For the team it's the same result, second and third. Obviously as I said my target was to win. If you can't win, then you try to be second, so in the end we were third."
But once it was all explained to him, he understood the team's strategic thinking.
Sebastian Vettel pushes Jenson Button at Istanbul © LAT
"I think it was quite clear," says Horner. "It was obvious from about lap 10 the way the field was separating that Jenson was a bit quicker than us, and we were quicker than all the rest. We could see from then onwards that we would be second and third. The only chance to have a go at Jenson was to put him under pressure. And Sebastian on the shorter strategy, the three-stop, even if he was caught behind Jenson, was just about equal in time to a two-stop.
"So from a team point of view it made sense that rather than just conceding the win on lap 15 and putting Sebastian onto a conservative two-stop, it at least made sense to try and put Jenson under some pressure. It relied on Sebastian needing to pass him as well, but I do think it was the right thing to do.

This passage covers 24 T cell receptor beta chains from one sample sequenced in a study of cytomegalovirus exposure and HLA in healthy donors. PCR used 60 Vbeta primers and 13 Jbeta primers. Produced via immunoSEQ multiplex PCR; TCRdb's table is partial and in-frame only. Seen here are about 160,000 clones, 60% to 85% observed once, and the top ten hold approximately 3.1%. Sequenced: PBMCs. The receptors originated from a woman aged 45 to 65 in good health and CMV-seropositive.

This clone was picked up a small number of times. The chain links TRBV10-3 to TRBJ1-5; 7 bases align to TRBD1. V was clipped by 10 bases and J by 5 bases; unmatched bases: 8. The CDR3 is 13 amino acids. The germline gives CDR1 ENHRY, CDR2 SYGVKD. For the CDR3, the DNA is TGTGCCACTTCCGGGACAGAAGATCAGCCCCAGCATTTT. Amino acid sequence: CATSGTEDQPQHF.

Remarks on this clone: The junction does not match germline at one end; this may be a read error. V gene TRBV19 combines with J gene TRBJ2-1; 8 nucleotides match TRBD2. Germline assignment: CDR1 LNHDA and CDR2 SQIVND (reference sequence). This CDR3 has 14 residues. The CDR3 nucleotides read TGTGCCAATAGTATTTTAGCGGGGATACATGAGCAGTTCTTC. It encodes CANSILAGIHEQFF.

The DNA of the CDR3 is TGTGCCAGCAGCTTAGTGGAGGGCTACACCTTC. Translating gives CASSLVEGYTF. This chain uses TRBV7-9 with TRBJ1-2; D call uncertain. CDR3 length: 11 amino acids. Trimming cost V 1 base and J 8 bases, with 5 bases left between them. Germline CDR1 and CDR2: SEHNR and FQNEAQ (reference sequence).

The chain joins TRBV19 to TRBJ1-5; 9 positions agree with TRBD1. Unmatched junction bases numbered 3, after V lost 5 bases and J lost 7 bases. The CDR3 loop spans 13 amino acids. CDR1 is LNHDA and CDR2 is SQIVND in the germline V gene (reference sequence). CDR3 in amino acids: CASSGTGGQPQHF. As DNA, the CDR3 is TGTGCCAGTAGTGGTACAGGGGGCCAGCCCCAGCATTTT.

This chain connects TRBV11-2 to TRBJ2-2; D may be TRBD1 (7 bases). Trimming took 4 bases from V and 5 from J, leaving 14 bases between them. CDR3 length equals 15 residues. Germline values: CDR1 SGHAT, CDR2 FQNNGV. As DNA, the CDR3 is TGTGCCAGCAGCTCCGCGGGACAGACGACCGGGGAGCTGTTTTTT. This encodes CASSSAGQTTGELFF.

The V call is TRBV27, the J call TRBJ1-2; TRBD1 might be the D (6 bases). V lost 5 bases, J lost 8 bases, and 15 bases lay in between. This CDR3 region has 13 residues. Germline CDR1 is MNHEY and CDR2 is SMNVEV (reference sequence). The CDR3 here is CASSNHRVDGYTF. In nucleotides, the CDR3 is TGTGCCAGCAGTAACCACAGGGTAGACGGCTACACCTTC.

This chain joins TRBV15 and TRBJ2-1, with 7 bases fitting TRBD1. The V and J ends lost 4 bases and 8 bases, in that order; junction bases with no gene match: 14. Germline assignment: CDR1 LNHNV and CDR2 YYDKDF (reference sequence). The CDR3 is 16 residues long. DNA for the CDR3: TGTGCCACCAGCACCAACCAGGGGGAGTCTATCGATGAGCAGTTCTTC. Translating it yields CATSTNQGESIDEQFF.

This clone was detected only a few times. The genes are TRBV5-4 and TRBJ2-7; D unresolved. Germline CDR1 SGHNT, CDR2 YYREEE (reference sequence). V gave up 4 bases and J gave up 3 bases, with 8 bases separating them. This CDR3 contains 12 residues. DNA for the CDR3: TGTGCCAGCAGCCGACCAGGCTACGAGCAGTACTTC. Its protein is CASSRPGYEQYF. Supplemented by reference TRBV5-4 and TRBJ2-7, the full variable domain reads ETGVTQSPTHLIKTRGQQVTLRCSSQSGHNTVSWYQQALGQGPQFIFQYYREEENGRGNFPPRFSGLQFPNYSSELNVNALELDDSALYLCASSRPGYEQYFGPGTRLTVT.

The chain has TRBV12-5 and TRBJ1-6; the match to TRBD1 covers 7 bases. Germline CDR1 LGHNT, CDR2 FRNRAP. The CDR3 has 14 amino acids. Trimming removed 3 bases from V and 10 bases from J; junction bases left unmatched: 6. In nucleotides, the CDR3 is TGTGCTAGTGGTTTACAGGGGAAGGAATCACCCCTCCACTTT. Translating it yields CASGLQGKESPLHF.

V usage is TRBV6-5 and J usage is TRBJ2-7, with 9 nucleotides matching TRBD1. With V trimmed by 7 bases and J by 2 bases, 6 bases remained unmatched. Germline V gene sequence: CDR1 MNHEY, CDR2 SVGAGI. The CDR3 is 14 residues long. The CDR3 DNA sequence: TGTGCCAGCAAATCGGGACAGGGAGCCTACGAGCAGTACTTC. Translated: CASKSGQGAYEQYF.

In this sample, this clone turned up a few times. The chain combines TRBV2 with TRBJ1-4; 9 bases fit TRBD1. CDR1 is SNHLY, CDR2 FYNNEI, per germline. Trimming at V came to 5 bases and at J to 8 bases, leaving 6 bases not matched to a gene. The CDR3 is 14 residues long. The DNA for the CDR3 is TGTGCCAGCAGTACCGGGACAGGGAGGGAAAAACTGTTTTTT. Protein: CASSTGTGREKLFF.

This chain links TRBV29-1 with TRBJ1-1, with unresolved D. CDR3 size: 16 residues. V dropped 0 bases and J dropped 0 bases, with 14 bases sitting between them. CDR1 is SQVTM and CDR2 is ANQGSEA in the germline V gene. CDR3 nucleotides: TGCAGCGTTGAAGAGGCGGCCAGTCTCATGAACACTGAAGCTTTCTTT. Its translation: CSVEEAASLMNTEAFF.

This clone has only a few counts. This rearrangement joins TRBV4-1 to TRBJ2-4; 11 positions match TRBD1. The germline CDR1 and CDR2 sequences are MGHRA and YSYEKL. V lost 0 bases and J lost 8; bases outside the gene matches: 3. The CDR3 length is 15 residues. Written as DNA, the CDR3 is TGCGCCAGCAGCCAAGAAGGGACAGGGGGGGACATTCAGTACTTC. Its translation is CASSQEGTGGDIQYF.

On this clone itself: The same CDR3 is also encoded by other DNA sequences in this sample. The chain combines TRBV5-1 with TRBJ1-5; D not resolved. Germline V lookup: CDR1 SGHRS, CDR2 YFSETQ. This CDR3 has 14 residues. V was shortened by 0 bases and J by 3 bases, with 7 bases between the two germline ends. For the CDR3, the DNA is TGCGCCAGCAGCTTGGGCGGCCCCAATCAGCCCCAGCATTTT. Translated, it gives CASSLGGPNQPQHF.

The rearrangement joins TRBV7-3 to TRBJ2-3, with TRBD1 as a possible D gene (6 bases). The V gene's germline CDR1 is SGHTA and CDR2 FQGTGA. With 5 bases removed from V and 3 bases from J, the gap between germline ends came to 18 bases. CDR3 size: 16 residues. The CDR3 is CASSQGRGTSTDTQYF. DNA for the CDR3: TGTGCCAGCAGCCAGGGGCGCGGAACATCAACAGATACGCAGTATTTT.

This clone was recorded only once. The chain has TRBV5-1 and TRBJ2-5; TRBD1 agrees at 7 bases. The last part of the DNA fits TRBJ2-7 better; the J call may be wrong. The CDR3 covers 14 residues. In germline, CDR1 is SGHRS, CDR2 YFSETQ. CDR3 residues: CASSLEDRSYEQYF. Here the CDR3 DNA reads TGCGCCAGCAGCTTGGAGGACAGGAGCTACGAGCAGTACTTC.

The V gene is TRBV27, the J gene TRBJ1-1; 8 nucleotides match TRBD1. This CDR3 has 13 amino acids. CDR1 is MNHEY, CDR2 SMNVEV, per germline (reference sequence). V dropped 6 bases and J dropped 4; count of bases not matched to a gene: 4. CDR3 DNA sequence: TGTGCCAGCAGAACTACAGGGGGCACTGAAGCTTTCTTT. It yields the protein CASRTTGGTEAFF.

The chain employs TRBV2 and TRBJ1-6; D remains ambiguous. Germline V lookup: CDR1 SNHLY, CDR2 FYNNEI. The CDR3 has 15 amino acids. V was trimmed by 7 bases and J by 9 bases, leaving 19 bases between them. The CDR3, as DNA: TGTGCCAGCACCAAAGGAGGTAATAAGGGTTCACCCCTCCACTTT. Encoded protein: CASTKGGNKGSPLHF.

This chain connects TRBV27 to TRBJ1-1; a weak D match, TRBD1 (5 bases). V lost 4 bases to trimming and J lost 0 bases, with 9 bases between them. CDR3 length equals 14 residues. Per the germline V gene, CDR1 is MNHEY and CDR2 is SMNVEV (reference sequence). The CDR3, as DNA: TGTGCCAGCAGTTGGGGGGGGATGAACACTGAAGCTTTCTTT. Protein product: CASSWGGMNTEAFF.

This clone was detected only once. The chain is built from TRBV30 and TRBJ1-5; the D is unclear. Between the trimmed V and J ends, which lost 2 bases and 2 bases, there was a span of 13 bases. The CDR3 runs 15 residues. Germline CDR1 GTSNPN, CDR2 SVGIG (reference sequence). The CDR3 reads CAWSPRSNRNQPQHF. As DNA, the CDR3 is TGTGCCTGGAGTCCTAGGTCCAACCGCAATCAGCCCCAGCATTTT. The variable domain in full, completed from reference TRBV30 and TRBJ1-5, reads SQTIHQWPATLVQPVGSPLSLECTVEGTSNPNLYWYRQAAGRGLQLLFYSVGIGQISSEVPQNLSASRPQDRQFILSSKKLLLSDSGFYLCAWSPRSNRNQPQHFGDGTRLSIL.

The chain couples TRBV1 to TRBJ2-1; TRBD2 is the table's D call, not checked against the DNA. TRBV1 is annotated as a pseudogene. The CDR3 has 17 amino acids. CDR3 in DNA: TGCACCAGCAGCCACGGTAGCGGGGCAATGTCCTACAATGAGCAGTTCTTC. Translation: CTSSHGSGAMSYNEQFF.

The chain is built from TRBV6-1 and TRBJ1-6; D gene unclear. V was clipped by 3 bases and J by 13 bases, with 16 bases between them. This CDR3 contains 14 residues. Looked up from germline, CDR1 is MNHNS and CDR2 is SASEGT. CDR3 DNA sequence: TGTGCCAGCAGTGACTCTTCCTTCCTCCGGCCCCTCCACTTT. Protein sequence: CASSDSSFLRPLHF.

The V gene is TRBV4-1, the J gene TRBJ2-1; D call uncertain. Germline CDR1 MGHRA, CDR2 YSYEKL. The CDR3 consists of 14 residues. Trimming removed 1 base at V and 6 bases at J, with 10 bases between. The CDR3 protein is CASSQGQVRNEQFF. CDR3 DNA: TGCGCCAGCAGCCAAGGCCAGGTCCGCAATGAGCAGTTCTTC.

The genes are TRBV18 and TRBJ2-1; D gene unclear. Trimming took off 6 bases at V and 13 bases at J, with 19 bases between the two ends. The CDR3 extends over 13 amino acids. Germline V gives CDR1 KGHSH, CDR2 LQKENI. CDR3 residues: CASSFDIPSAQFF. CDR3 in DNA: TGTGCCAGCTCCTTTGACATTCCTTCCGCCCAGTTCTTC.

"From a team point of view it didn't make a difference. After Sebastian pitted for his second stop it was then all about racing Mark, and the race was very much against the stop watch. Mark raised his game and did a very good job. He emerged about 3s clear after the final stops and there was absolutely nothing to choose between them on pace in the middle stint."
Even Vettel's number one supporter - Red Bull motorsport guru Helmut Marko - acknowledged that the team had made a good call.
"We don't know what would have happened if Vettel wouldn't have gone off," says the Austrian. "In the race, Vettel's pace wasn't as we expected it - maybe something happened with the car. I showed him the graphic, it was not his strategy, it was his speed that wasn't there in the third stint. He said his tyres were vibrating like hell, so he couldn't attack.
"We chose a three-stop strategy for him to put pressure on Button, because if we wouldn't have done that we would already have been, at lap 15, happy with position two and three. We knew nothing could happen from the rear. If Sebastian would have had his normal pace, he still would have been second - and if a safety car came out in the right moment, we would have had two chances."
All of this was academic to Webber, who just got on with his job and, as in Spain, had the satisfaction of jumping his team-mate.